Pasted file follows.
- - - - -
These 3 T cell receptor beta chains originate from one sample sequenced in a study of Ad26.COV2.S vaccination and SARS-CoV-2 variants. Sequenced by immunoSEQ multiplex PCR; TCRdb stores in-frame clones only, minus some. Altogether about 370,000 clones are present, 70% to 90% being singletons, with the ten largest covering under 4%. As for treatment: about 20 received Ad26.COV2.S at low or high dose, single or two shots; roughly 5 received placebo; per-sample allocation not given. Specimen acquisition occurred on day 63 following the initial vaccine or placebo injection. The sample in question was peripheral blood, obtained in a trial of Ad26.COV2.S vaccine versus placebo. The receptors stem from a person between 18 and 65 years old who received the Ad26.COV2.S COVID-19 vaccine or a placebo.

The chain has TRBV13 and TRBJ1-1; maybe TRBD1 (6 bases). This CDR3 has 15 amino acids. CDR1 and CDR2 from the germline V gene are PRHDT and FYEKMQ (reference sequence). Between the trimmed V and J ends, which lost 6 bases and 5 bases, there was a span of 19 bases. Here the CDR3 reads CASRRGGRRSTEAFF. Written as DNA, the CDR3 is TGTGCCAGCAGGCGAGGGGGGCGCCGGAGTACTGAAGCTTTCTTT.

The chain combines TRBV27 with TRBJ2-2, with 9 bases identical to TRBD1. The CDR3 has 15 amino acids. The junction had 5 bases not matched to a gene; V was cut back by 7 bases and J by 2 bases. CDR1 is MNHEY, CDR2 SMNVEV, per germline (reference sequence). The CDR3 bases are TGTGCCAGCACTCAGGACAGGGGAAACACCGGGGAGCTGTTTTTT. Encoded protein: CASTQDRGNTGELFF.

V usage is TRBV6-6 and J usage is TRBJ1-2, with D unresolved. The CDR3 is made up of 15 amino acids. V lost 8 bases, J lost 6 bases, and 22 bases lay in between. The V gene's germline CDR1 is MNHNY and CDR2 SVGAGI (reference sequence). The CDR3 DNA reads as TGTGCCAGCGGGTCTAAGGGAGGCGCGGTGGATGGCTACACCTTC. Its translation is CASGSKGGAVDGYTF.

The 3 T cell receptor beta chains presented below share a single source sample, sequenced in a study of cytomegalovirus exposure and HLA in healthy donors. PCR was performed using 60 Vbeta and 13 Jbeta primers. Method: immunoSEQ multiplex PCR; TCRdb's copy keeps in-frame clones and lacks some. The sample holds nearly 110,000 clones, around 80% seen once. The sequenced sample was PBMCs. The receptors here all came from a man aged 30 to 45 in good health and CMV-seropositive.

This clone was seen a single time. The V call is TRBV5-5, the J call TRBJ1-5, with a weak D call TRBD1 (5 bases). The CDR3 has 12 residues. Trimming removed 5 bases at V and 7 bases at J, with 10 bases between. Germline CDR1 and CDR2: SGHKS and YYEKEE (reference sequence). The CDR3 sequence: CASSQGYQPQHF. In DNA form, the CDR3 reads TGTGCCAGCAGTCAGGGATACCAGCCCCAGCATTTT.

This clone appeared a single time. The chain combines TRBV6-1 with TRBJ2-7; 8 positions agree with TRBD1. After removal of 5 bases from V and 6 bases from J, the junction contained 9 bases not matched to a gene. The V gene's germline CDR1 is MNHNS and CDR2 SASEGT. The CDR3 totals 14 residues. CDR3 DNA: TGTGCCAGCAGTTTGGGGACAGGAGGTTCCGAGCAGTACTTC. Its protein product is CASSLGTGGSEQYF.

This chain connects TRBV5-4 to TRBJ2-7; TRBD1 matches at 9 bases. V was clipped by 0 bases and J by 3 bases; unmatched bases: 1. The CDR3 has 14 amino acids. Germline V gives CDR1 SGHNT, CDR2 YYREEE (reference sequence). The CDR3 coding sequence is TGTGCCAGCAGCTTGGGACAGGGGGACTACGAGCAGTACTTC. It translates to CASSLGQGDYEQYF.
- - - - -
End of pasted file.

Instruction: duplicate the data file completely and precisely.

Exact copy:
These 3 T cell receptor beta chains originate from one sample sequenced in a study of Ad26.COV2.S vaccination and SARS-CoV-2 variants. Sequenced by immunoSEQ multiplex PCR; TCRdb stores in-frame clones only, minus some. Altogether about 370,000 clones are present, 70% to 90% being singletons, with the ten largest covering under 4%. As for treatment: about 20 received Ad26.COV2.S at low or high dose, single or two shots; roughly 5 received placebo; per-sample allocation not given. Specimen acquisition occurred on day 63 following the initial vaccine or placebo injection. The sample in question was peripheral blood, obtained in a trial of Ad26.COV2.S vaccine versus placebo. The receptors stem from a person between 18 and 65 years old who received the Ad26.COV2.S COVID-19 vaccine or a placebo.

The chain has TRBV13 and TRBJ1-1; maybe TRBD1 (6 bases). This CDR3 has 15 amino acids. CDR1 and CDR2 from the germline V gene are PRHDT and FYEKMQ (reference sequence). Between the trimmed V and J ends, which lost 6 bases and 5 bases, there was a span of 19 bases. Here the CDR3 reads CASRRGGRRSTEAFF. Written as DNA, the CDR3 is TGTGCCAGCAGGCGAGGGGGGCGCCGGAGTACTGAAGCTTTCTTT.

The chain combines TRBV27 with TRBJ2-2, with 9 bases identical to TRBD1. The CDR3 has 15 amino acids. The junction had 5 bases not matched to a gene; V was cut back by 7 bases and J by 2 bases. CDR1 is MNHEY, CDR2 SMNVEV, per germline (reference sequence). The CDR3 bases are TGTGCCAGCACTCAGGACAGGGGAAACACCGGGGAGCTGTTTTTT. Encoded protein: CASTQDRGNTGELFF.

V usage is TRBV6-6 and J usage is TRBJ1-2, with D unresolved. The CDR3 is made up of 15 amino acids. V lost 8 bases, J lost 6 bases, and 22 bases lay in between. The V gene's germline CDR1 is MNHNY and CDR2 SVGAGI (reference sequence). The CDR3 DNA reads as TGTGCCAGCGGGTCTAAGGGAGGCGCGGTGGATGGCTACACCTTC. Its translation is CASGSKGGAVDGYTF.

The 3 T cell receptor beta chains presented below share a single source sample, sequenced in a study of cytomegalovirus exposure and HLA in healthy donors. PCR was performed using 60 Vbeta and 13 Jbeta primers. Method: immunoSEQ multiplex PCR; TCRdb's copy keeps in-frame clones and lacks some. The sample holds nearly 110,000 clones, around 80% seen once. The sequenced sample was PBMCs. The receptors here all came from a man aged 30 to 45 in good health and CMV-seropositive.

This clone was seen a single time. The V call is TRBV5-5, the J call TRBJ1-5, with a weak D call TRBD1 (5 bases). The CDR3 has 12 residues. Trimming removed 5 bases at V and 7 bases at J, with 10 bases between. Germline CDR1 and CDR2: SGHKS and YYEKEE (reference sequence). The CDR3 sequence: CASSQGYQPQHF. In DNA form, the CDR3 reads TGTGCCAGCAGTCAGGGATACCAGCCCCAGCATTTT.

This clone appeared a single time. The chain combines TRBV6-1 with TRBJ2-7; 8 positions agree with TRBD1. After removal of 5 bases from V and 6 bases from J, the junction contained 9 bases not matched to a gene. The V gene's germline CDR1 is MNHNS and CDR2 SASEGT. The CDR3 totals 14 residues. CDR3 DNA: TGTGCCAGCAGTTTGGGGACAGGAGGTTCCGAGCAGTACTTC. Its protein product is CASSLGTGGSEQYF.

This chain connects TRBV5-4 to TRBJ2-7; TRBD1 matches at 9 bases. V was clipped by 0 bases and J by 3 bases; unmatched bases: 1. The CDR3 has 14 amino acids. Germline V gives CDR1 SGHNT, CDR2 YYREEE (reference sequence). The CDR3 coding sequence is TGTGCCAGCAGCTTGGGACAGGGGGACTACGAGCAGTACTTC. It translates to CASSLGQGDYEQYF.